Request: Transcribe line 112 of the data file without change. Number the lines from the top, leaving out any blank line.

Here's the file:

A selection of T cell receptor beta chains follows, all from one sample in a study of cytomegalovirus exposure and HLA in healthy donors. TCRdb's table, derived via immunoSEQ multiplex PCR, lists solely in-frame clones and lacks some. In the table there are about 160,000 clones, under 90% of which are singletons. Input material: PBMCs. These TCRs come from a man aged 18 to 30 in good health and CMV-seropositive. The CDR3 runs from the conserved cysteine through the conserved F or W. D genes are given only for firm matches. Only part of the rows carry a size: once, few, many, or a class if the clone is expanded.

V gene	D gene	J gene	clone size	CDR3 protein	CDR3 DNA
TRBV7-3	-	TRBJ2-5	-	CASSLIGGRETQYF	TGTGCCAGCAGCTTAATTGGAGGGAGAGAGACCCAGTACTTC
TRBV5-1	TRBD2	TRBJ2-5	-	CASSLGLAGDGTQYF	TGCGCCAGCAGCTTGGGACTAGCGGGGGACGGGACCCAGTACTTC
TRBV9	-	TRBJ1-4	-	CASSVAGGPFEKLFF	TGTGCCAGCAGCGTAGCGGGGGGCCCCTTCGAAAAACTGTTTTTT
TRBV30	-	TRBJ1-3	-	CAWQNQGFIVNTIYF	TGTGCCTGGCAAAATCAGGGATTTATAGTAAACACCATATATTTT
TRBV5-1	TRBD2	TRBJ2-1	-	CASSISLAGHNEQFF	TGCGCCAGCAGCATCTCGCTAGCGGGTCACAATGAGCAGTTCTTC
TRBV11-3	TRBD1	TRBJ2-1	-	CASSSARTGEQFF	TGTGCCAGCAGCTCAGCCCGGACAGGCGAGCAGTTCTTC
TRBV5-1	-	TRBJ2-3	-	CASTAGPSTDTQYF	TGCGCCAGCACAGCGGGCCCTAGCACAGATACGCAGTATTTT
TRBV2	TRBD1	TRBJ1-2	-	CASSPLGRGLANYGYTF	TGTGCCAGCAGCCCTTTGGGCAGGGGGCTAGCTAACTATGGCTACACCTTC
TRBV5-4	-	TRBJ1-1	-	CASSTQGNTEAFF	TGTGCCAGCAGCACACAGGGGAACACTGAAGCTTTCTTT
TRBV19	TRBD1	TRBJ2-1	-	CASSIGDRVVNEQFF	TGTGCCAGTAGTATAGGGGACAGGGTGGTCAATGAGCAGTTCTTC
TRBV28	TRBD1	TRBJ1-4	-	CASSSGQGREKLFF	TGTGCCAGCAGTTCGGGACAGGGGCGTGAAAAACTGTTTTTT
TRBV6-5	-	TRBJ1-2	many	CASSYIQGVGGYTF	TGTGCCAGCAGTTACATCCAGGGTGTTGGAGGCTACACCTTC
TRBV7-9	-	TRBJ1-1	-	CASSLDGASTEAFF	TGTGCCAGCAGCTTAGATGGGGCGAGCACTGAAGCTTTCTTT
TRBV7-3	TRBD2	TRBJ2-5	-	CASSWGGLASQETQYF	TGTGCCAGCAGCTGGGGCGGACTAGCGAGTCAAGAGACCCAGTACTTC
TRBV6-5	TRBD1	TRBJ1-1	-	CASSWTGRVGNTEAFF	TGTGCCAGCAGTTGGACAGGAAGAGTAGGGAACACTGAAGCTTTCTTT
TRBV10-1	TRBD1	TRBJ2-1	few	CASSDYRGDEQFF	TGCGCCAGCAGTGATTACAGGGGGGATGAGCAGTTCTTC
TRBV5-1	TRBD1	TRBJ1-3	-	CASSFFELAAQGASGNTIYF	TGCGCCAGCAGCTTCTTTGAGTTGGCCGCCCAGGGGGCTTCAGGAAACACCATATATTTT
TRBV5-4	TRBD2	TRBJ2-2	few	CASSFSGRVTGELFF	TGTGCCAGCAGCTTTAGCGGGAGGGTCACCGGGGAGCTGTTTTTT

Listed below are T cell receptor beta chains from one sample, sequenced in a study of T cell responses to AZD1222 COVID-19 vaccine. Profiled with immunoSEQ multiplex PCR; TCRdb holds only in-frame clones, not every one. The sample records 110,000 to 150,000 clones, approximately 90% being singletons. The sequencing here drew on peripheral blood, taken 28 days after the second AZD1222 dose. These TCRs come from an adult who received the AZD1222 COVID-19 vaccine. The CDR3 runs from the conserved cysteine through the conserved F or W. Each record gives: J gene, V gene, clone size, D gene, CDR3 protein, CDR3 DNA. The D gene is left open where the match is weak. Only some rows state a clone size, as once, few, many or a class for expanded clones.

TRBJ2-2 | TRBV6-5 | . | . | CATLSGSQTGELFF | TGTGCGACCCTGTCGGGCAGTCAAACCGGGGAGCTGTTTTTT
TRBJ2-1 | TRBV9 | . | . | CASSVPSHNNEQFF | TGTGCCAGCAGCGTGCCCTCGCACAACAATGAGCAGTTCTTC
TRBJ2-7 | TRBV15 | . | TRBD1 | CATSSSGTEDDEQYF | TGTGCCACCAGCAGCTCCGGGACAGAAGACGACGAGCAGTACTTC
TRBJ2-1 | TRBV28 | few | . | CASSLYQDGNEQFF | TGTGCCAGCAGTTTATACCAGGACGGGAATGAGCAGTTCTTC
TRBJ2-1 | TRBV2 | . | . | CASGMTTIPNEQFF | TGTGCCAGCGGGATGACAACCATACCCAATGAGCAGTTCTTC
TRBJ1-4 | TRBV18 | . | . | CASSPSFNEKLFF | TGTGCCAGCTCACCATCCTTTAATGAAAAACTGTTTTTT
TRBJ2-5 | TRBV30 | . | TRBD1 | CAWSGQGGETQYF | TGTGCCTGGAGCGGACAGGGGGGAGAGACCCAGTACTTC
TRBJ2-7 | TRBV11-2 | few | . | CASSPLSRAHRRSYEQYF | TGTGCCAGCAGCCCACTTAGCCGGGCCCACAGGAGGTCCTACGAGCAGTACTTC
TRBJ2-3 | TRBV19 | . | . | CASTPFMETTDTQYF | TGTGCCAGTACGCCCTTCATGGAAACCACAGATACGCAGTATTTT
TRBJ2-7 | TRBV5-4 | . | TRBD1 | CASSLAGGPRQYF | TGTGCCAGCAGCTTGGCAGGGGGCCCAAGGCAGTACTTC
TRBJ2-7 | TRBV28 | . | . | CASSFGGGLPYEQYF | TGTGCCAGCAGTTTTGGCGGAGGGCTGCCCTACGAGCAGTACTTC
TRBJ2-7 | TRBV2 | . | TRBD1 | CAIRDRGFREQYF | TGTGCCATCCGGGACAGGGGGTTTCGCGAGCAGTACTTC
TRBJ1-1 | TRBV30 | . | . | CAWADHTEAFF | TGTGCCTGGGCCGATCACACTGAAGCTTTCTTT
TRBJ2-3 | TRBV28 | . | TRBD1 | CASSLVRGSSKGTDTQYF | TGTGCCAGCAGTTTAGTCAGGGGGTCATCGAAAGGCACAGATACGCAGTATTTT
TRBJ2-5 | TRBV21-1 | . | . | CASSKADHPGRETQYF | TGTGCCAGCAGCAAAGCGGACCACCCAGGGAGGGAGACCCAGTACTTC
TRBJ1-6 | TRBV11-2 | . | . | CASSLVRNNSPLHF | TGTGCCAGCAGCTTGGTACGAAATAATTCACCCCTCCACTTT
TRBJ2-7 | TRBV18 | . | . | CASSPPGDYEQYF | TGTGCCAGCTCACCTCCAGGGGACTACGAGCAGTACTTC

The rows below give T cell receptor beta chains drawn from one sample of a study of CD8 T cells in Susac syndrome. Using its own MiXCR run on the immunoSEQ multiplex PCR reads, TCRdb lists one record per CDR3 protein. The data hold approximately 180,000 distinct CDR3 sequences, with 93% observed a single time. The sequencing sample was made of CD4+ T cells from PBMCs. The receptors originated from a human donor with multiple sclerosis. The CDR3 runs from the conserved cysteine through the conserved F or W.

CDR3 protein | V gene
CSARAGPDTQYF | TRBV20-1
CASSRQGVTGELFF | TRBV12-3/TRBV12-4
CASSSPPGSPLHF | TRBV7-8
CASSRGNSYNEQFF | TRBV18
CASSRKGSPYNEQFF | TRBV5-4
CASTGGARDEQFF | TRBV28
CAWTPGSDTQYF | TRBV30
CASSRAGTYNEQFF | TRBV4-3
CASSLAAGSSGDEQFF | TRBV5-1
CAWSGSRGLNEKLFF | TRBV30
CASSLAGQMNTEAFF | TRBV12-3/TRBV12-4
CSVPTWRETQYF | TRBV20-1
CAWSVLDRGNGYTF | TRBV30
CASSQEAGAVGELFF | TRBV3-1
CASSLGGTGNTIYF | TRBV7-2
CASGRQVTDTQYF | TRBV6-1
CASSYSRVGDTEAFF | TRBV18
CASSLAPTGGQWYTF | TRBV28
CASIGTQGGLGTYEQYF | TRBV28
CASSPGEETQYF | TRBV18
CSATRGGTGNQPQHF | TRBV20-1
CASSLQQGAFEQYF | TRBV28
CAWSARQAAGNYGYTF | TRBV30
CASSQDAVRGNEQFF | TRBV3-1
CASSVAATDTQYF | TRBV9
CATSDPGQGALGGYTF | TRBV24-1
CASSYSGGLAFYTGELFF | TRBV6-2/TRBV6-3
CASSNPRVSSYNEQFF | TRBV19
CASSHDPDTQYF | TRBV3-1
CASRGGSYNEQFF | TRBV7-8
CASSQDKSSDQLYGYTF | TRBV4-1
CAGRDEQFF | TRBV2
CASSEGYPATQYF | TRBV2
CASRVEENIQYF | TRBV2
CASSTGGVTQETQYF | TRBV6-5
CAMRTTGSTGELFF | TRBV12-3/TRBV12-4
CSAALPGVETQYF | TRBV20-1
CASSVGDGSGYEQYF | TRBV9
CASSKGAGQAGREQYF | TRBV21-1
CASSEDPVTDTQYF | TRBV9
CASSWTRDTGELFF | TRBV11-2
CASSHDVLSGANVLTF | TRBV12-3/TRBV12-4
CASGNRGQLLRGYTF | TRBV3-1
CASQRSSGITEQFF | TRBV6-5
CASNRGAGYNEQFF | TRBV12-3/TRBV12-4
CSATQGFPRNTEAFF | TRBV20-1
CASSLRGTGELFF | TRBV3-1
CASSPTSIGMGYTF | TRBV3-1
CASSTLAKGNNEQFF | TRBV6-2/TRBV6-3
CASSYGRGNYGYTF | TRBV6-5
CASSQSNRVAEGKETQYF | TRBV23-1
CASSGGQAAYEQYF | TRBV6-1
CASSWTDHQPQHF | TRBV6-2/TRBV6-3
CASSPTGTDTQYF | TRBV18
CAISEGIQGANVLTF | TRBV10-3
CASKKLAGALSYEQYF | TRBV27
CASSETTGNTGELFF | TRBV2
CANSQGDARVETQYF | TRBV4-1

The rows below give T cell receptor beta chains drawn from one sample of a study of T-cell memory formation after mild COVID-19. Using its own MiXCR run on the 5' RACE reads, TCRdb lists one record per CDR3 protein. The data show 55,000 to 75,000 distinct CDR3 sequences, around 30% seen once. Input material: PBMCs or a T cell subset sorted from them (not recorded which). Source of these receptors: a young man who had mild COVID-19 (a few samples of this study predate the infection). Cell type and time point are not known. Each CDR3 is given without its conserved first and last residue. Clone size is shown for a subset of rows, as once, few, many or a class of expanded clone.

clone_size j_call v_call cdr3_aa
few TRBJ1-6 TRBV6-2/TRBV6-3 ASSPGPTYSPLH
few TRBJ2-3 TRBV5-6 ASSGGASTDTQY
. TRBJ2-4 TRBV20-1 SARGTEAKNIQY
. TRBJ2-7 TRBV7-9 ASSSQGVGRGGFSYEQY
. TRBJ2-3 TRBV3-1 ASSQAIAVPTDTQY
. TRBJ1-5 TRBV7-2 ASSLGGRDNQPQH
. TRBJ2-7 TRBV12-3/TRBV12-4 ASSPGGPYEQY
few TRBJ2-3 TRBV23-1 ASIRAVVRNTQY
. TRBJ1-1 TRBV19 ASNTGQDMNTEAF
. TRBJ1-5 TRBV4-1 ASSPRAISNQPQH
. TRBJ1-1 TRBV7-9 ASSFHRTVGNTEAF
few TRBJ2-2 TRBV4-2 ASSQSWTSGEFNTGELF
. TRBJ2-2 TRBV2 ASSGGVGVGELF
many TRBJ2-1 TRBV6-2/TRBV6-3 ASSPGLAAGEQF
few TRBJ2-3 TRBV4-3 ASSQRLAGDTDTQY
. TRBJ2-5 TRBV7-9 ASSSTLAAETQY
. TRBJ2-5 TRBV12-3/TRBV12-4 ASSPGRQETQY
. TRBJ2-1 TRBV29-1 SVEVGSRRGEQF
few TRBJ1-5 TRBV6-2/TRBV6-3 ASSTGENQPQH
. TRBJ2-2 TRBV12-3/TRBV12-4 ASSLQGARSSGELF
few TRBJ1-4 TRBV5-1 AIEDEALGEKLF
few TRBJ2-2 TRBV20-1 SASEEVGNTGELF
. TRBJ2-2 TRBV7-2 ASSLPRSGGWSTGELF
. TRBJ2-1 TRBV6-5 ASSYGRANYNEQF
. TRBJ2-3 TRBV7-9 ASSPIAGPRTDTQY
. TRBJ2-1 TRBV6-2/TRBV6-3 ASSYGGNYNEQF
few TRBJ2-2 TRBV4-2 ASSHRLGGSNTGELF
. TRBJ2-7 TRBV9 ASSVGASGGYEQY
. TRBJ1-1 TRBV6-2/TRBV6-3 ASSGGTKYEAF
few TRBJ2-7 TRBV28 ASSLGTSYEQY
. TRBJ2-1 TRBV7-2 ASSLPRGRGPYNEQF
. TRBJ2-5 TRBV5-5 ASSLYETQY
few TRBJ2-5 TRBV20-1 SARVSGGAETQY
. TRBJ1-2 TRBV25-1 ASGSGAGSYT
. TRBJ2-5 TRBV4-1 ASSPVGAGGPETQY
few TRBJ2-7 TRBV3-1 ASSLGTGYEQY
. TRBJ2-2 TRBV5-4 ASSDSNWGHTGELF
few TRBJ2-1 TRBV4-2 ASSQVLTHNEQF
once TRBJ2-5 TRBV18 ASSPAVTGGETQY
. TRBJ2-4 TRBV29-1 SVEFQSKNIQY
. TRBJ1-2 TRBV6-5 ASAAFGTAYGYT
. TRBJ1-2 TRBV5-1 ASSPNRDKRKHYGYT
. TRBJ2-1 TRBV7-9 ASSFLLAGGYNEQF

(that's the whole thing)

few TRBJ2-2 TRBV4-2 ASSQSWTSGEFNTGELF